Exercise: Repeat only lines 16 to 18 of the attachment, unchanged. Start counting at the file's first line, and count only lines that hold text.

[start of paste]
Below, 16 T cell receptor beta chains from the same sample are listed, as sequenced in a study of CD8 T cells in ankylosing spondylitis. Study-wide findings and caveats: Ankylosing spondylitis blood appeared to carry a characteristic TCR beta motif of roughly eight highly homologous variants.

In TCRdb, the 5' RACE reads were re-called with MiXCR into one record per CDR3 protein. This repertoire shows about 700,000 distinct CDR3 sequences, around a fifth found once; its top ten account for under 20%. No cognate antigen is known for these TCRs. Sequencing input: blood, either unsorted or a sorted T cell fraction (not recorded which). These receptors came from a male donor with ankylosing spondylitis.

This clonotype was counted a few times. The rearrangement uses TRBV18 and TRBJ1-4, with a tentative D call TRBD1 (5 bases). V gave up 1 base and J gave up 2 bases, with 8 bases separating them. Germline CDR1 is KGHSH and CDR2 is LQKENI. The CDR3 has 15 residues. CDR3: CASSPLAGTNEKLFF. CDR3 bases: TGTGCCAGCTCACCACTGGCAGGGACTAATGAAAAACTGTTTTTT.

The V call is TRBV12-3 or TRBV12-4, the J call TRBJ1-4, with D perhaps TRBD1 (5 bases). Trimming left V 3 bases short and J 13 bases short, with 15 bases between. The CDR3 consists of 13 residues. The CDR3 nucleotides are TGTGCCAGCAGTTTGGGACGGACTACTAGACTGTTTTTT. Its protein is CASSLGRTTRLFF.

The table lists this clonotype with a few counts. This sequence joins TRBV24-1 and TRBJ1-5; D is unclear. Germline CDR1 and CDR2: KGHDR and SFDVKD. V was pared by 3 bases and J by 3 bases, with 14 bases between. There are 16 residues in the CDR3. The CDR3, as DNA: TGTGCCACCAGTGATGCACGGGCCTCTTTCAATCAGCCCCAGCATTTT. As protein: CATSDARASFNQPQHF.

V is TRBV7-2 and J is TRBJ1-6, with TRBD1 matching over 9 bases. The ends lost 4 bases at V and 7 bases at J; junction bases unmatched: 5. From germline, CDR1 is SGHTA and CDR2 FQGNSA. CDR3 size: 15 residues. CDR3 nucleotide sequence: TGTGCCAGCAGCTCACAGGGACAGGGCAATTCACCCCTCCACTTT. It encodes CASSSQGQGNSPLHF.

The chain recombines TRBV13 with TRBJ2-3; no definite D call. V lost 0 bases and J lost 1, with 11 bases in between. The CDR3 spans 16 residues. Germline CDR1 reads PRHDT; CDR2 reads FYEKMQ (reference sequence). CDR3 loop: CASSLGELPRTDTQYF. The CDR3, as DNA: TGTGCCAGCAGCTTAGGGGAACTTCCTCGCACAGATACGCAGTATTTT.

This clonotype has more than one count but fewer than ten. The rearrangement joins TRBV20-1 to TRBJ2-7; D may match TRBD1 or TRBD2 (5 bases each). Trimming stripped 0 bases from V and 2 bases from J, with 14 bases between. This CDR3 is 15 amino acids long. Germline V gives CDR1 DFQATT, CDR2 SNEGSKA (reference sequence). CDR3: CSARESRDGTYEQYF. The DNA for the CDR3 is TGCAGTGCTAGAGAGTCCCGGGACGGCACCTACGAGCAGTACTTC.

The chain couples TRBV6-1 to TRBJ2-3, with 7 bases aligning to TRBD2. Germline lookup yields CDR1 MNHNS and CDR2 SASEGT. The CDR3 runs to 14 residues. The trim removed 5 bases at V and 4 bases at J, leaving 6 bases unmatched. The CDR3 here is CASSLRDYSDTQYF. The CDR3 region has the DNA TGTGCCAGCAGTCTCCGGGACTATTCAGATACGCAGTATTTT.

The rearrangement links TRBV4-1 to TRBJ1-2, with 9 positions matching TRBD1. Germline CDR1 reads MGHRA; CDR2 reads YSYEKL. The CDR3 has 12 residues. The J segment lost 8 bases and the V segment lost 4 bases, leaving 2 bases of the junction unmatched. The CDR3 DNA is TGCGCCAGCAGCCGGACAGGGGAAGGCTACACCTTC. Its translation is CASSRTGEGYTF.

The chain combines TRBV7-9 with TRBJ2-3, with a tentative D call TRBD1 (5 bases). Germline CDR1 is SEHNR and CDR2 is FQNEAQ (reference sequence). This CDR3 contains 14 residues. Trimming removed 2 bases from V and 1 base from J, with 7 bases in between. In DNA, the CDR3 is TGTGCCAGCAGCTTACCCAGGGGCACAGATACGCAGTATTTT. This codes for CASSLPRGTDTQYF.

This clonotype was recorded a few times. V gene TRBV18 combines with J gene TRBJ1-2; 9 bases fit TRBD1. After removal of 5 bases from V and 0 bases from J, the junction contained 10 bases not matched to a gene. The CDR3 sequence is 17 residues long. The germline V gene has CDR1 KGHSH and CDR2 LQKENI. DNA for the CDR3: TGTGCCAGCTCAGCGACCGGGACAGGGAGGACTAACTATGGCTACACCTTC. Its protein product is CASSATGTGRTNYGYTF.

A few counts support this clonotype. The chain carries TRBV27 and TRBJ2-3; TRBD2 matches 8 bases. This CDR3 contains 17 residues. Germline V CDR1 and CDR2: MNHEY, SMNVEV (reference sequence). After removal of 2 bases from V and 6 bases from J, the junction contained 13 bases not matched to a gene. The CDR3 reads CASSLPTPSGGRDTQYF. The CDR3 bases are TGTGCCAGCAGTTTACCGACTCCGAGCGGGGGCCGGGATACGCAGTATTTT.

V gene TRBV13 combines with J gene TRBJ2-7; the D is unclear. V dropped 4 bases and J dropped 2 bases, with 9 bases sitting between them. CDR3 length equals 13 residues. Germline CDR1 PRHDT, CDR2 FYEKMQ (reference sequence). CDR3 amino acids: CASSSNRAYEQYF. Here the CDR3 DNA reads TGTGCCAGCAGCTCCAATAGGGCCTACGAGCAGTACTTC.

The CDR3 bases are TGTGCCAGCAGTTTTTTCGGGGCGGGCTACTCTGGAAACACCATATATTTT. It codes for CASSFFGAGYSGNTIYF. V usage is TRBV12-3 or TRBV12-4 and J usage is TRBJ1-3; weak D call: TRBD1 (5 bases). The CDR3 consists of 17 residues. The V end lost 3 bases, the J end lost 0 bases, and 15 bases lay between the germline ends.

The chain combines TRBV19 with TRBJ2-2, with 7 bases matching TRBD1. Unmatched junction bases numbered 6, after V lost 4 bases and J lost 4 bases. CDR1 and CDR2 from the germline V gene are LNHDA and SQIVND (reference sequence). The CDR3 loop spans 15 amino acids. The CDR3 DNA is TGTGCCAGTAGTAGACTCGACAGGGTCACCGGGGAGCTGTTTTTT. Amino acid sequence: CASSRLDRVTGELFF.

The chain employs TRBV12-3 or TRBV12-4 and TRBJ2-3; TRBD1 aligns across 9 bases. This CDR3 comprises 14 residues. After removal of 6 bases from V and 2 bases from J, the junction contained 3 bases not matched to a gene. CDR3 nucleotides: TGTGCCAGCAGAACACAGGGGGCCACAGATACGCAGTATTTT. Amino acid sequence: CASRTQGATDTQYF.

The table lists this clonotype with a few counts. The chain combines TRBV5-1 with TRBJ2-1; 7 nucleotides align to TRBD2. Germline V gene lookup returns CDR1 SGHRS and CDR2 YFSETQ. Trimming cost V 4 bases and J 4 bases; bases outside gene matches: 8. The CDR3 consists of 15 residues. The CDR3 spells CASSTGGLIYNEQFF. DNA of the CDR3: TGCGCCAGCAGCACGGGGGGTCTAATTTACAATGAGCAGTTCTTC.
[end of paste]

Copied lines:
The chain combines TRBV19 with TRBJ2-2, with 7 bases matching TRBD1. Unmatched junction bases numbered 6, after V lost 4 bases and J lost 4 bases. CDR1 and CDR2 from the germline V gene are LNHDA and SQIVND (reference sequence). The CDR3 loop spans 15 amino acids. The CDR3 DNA is TGTGCCAGTAGTAGACTCGACAGGGTCACCGGGGAGCTGTTTTTT. Amino acid sequence: CASSRLDRVTGELFF.

The chain employs TRBV12-3 or TRBV12-4 and TRBJ2-3; TRBD1 aligns across 9 bases. This CDR3 comprises 14 residues. After removal of 6 bases from V and 2 bases from J, the junction contained 3 bases not matched to a gene. CDR3 nucleotides: TGTGCCAGCAGAACACAGGGGGCCACAGATACGCAGTATTTT. Amino acid sequence: CASRTQGATDTQYF.

The table lists this clonotype with a few counts. The chain combines TRBV5-1 with TRBJ2-1; 7 nucleotides align to TRBD2. Germline V gene lookup returns CDR1 SGHRS and CDR2 YFSETQ. Trimming cost V 4 bases and J 4 bases; bases outside gene matches: 8. The CDR3 consists of 15 residues. The CDR3 spells CASSTGGLIYNEQFF. DNA of the CDR3: TGCGCCAGCAGCACGGGGGGTCTAATTTACAATGAGCAGTTCTTC.